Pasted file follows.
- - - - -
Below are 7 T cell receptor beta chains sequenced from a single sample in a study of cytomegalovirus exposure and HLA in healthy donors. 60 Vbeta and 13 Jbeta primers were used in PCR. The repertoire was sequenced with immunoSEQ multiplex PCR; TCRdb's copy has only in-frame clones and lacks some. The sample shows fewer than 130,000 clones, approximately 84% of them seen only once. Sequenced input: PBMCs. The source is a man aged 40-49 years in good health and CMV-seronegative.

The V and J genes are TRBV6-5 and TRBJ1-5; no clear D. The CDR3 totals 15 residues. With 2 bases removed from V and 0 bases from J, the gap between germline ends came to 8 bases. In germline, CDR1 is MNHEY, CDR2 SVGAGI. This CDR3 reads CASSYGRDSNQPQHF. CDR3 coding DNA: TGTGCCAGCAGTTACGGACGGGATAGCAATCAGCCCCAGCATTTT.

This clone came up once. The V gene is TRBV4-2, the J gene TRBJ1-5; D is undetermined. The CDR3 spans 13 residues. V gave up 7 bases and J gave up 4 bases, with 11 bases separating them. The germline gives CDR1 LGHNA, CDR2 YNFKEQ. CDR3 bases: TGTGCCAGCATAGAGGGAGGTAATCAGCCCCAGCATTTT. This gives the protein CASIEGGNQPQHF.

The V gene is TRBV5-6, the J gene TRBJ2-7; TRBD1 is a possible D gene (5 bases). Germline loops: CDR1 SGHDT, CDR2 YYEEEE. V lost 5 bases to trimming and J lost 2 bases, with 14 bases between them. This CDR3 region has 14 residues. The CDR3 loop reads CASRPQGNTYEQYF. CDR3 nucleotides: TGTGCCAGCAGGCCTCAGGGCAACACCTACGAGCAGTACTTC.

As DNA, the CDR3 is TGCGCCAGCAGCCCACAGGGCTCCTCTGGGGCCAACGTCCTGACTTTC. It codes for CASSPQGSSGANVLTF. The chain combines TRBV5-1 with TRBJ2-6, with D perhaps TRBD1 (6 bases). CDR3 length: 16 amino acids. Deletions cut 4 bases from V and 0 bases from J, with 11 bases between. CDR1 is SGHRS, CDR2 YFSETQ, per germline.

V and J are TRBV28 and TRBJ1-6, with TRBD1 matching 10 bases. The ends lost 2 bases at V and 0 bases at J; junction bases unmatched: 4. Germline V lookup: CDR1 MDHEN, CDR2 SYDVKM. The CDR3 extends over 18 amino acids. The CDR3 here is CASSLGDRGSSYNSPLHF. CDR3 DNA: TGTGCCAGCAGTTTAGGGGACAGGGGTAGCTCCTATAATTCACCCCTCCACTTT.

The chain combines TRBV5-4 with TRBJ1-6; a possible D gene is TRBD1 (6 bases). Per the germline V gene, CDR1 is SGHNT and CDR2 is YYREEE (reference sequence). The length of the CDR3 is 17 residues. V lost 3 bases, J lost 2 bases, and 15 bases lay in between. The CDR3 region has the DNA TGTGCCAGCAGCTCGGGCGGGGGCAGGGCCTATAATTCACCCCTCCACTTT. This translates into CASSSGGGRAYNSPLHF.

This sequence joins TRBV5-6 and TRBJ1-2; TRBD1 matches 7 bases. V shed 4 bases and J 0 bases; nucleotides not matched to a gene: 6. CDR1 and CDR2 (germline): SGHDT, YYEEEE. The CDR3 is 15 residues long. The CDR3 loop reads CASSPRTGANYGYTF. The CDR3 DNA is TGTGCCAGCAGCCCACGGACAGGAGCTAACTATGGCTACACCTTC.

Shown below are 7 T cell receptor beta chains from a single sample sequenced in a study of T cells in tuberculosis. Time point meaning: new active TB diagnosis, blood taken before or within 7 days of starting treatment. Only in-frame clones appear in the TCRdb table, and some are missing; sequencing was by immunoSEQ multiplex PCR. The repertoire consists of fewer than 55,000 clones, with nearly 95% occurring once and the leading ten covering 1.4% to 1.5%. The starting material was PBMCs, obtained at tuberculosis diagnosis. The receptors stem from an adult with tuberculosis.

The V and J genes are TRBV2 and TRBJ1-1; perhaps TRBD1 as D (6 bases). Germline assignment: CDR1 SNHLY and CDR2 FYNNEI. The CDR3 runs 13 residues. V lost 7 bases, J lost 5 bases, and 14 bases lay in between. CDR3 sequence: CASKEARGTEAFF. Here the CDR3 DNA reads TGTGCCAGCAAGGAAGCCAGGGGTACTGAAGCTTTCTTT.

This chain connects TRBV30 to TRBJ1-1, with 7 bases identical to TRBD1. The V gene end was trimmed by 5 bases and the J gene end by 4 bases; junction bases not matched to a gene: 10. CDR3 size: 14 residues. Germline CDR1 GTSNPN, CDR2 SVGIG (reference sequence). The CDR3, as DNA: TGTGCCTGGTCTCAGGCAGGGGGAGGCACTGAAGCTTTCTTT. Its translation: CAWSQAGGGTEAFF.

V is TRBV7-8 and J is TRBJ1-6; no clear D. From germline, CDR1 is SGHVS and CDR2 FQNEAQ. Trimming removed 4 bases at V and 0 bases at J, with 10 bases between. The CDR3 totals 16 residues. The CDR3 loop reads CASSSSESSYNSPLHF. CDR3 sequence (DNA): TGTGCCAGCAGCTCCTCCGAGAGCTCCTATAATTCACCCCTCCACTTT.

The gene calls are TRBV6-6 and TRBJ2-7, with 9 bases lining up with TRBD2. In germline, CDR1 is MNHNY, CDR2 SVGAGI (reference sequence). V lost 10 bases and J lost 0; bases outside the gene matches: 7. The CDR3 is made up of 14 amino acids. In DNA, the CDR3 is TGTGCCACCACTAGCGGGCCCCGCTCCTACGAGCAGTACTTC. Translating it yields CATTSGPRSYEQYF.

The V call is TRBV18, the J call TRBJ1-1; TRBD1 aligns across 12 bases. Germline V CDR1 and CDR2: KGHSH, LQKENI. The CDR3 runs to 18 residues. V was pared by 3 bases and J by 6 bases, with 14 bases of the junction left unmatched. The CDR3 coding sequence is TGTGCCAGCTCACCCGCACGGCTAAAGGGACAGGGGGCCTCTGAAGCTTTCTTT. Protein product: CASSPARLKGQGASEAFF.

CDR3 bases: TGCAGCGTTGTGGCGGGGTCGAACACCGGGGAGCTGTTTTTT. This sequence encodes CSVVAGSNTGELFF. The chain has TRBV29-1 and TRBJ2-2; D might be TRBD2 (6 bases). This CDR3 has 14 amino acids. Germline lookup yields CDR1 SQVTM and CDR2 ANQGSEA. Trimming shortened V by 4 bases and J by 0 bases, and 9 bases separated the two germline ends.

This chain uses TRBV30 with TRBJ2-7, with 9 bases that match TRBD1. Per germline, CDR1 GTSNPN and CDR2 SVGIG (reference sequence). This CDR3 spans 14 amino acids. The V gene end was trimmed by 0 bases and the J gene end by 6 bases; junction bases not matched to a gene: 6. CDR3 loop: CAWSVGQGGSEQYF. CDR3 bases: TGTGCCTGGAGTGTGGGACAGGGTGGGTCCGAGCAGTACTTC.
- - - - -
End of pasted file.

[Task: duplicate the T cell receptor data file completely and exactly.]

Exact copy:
Below are 7 T cell receptor beta chains sequenced from a single sample in a study of cytomegalovirus exposure and HLA in healthy donors. 60 Vbeta and 13 Jbeta primers were used in PCR. The repertoire was sequenced with immunoSEQ multiplex PCR; TCRdb's copy has only in-frame clones and lacks some. The sample shows fewer than 130,000 clones, approximately 84% of them seen only once. Sequenced input: PBMCs. The source is a man aged 40-49 years in good health and CMV-seronegative.

The V and J genes are TRBV6-5 and TRBJ1-5; no clear D. The CDR3 totals 15 residues. With 2 bases removed from V and 0 bases from J, the gap between germline ends came to 8 bases. In germline, CDR1 is MNHEY, CDR2 SVGAGI. This CDR3 reads CASSYGRDSNQPQHF. CDR3 coding DNA: TGTGCCAGCAGTTACGGACGGGATAGCAATCAGCCCCAGCATTTT.

This clone came up once. The V gene is TRBV4-2, the J gene TRBJ1-5; D is undetermined. The CDR3 spans 13 residues. V gave up 7 bases and J gave up 4 bases, with 11 bases separating them. The germline gives CDR1 LGHNA, CDR2 YNFKEQ. CDR3 bases: TGTGCCAGCATAGAGGGAGGTAATCAGCCCCAGCATTTT. This gives the protein CASIEGGNQPQHF.

The V gene is TRBV5-6, the J gene TRBJ2-7; TRBD1 is a possible D gene (5 bases). Germline loops: CDR1 SGHDT, CDR2 YYEEEE. V lost 5 bases to trimming and J lost 2 bases, with 14 bases between them. This CDR3 region has 14 residues. The CDR3 loop reads CASRPQGNTYEQYF. CDR3 nucleotides: TGTGCCAGCAGGCCTCAGGGCAACACCTACGAGCAGTACTTC.

As DNA, the CDR3 is TGCGCCAGCAGCCCACAGGGCTCCTCTGGGGCCAACGTCCTGACTTTC. It codes for CASSPQGSSGANVLTF. The chain combines TRBV5-1 with TRBJ2-6, with D perhaps TRBD1 (6 bases). CDR3 length: 16 amino acids. Deletions cut 4 bases from V and 0 bases from J, with 11 bases between. CDR1 is SGHRS, CDR2 YFSETQ, per germline.

V and J are TRBV28 and TRBJ1-6, with TRBD1 matching 10 bases. The ends lost 2 bases at V and 0 bases at J; junction bases unmatched: 4. Germline V lookup: CDR1 MDHEN, CDR2 SYDVKM. The CDR3 extends over 18 amino acids. The CDR3 here is CASSLGDRGSSYNSPLHF. CDR3 DNA: TGTGCCAGCAGTTTAGGGGACAGGGGTAGCTCCTATAATTCACCCCTCCACTTT.

The chain combines TRBV5-4 with TRBJ1-6; a possible D gene is TRBD1 (6 bases). Per the germline V gene, CDR1 is SGHNT and CDR2 is YYREEE (reference sequence). The length of the CDR3 is 17 residues. V lost 3 bases, J lost 2 bases, and 15 bases lay in between. The CDR3 region has the DNA TGTGCCAGCAGCTCGGGCGGGGGCAGGGCCTATAATTCACCCCTCCACTTT. This translates into CASSSGGGRAYNSPLHF.

This sequence joins TRBV5-6 and TRBJ1-2; TRBD1 matches 7 bases. V shed 4 bases and J 0 bases; nucleotides not matched to a gene: 6. CDR1 and CDR2 (germline): SGHDT, YYEEEE. The CDR3 is 15 residues long. The CDR3 loop reads CASSPRTGANYGYTF. The CDR3 DNA is TGTGCCAGCAGCCCACGGACAGGAGCTAACTATGGCTACACCTTC.

Shown below are 7 T cell receptor beta chains from a single sample sequenced in a study of T cells in tuberculosis. Time point meaning: new active TB diagnosis, blood taken before or within 7 days of starting treatment. Only in-frame clones appear in the TCRdb table, and some are missing; sequencing was by immunoSEQ multiplex PCR. The repertoire consists of fewer than 55,000 clones, with nearly 95% occurring once and the leading ten covering 1.4% to 1.5%. The starting material was PBMCs, obtained at tuberculosis diagnosis. The receptors stem from an adult with tuberculosis.

The V and J genes are TRBV2 and TRBJ1-1; perhaps TRBD1 as D (6 bases). Germline assignment: CDR1 SNHLY and CDR2 FYNNEI. The CDR3 runs 13 residues. V lost 7 bases, J lost 5 bases, and 14 bases lay in between. CDR3 sequence: CASKEARGTEAFF. Here the CDR3 DNA reads TGTGCCAGCAAGGAAGCCAGGGGTACTGAAGCTTTCTTT.

This chain connects TRBV30 to TRBJ1-1, with 7 bases identical to TRBD1. The V gene end was trimmed by 5 bases and the J gene end by 4 bases; junction bases not matched to a gene: 10. CDR3 size: 14 residues. Germline CDR1 GTSNPN, CDR2 SVGIG (reference sequence). The CDR3, as DNA: TGTGCCTGGTCTCAGGCAGGGGGAGGCACTGAAGCTTTCTTT. Its translation: CAWSQAGGGTEAFF.

V is TRBV7-8 and J is TRBJ1-6; no clear D. From germline, CDR1 is SGHVS and CDR2 FQNEAQ. Trimming removed 4 bases at V and 0 bases at J, with 10 bases between. The CDR3 totals 16 residues. The CDR3 loop reads CASSSSESSYNSPLHF. CDR3 sequence (DNA): TGTGCCAGCAGCTCCTCCGAGAGCTCCTATAATTCACCCCTCCACTTT.

The gene calls are TRBV6-6 and TRBJ2-7, with 9 bases lining up with TRBD2. In germline, CDR1 is MNHNY, CDR2 SVGAGI (reference sequence). V lost 10 bases and J lost 0; bases outside the gene matches: 7. The CDR3 is made up of 14 amino acids. In DNA, the CDR3 is TGTGCCACCACTAGCGGGCCCCGCTCCTACGAGCAGTACTTC. Translating it yields CATTSGPRSYEQYF.

The V call is TRBV18, the J call TRBJ1-1; TRBD1 aligns across 12 bases. Germline V CDR1 and CDR2: KGHSH, LQKENI. The CDR3 runs to 18 residues. V was pared by 3 bases and J by 6 bases, with 14 bases of the junction left unmatched. The CDR3 coding sequence is TGTGCCAGCTCACCCGCACGGCTAAAGGGACAGGGGGCCTCTGAAGCTTTCTTT. Protein product: CASSPARLKGQGASEAFF.

CDR3 bases: TGCAGCGTTGTGGCGGGGTCGAACACCGGGGAGCTGTTTTTT. This sequence encodes CSVVAGSNTGELFF. The chain has TRBV29-1 and TRBJ2-2; D might be TRBD2 (6 bases). This CDR3 has 14 amino acids. Germline lookup yields CDR1 SQVTM and CDR2 ANQGSEA. Trimming shortened V by 4 bases and J by 0 bases, and 9 bases separated the two germline ends.

This chain uses TRBV30 with TRBJ2-7, with 9 bases that match TRBD1. Per germline, CDR1 GTSNPN and CDR2 SVGIG (reference sequence). This CDR3 spans 14 amino acids. The V gene end was trimmed by 0 bases and the J gene end by 6 bases; junction bases not matched to a gene: 6. CDR3 loop: CAWSVGQGGSEQYF. CDR3 bases: TGTGCCTGGAGTGTGGGACAGGGTGGGTCCGAGCAGTACTTC.